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Ready, Set, Sew: An Interview With Theatre SKAM

Posted January 15th, 2018

Since its founding in 1995, Victoria, BC’s Theatre SKAM has built a strong reputation for their innovative theatrical works. From intimate, elegant plays to boundary-pushing site-specific performances, they always seem to be actively widening the scope of what a contemporary theater company can, and should, do. Case in point: Fashion Machine.

SKAM will bring this widely acclaimed theater/design/education project to FringeArts later this month. Gathering a group of 28 local children, ages 9-13, SKAM artists will lead these budding fashionistas through a few days of intensive training and teaching. They’ll learn about the history and current state of fashion, play some drama games, and, most importantly, learn all the fabrication skills they’ll need to invite a handful of lucky audience members into the Fashion Machine. From January 23-27, these children will take the outfits of seven brave (and willing!) audience members and, over the course of an hour, transform them into something entirely new.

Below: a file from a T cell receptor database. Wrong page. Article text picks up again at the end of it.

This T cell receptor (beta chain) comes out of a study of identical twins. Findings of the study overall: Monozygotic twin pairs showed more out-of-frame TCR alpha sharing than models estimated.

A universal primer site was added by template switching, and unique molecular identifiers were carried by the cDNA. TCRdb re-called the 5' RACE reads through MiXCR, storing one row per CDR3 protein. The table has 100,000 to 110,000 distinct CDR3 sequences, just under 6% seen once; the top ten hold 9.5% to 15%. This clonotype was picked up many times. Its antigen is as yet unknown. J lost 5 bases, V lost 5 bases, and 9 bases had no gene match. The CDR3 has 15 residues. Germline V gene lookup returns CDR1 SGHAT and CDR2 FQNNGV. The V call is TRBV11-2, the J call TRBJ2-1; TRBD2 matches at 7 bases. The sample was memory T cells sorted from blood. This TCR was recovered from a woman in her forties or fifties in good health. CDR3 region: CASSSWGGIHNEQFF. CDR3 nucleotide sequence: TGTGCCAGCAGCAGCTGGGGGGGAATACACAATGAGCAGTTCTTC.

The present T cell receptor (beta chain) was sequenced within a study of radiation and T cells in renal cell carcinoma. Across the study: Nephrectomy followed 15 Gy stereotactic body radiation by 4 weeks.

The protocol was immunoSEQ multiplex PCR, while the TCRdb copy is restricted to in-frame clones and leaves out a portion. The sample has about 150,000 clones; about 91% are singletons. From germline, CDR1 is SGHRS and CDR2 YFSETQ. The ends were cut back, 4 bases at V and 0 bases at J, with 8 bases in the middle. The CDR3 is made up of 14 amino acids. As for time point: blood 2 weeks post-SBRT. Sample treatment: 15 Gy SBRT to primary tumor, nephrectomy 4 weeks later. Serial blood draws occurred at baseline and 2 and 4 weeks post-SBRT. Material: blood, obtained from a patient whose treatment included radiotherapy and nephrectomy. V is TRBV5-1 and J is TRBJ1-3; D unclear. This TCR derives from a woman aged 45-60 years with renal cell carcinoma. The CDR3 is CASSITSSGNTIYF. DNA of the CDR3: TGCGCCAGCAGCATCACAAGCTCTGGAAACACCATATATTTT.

Recently we spoke with two of the projects core artists, Matthew Payne and Shayna Ward, to learn more about how this wild work came together, the benefits of working with children, and the experience of the performance.

From the 2014 premiere of Fashion Machine.

FringeArts: How did the idea for Fashion Machine first come about?

Matthew Payne and Shayna Ward: In 2009 SKAM co-presented the show Haircuts by Children in Victoria by a Toronto company called Mammalian Diving Reflex. We were in the room as children participated in training sessions with a professional hairstylist. It was remarkable to see children grasp concepts quickly while having a blast doing it. Seeing that spark made us want to embark on something equally audacious in spirit.

FringeArts: What made clothing the right vehicle?

Matthew Payne and Shayna Ward: We wanted to try something where the training session made more of an impact than the 2 two-hour sessions the kids received in Haircuts by Children before they started giving free haircuts to people.

As it turns out, remaking someone’s outfit is harder than cutting their hair. Fashion Machine requires more training (12 hours). Part of that time is spent discussing where our clothes come from, the state of the fashion industry, and how new clothes are presented to the public. So the kids who train with us learn how images are manipulated and what they can do to break or better this cycle.

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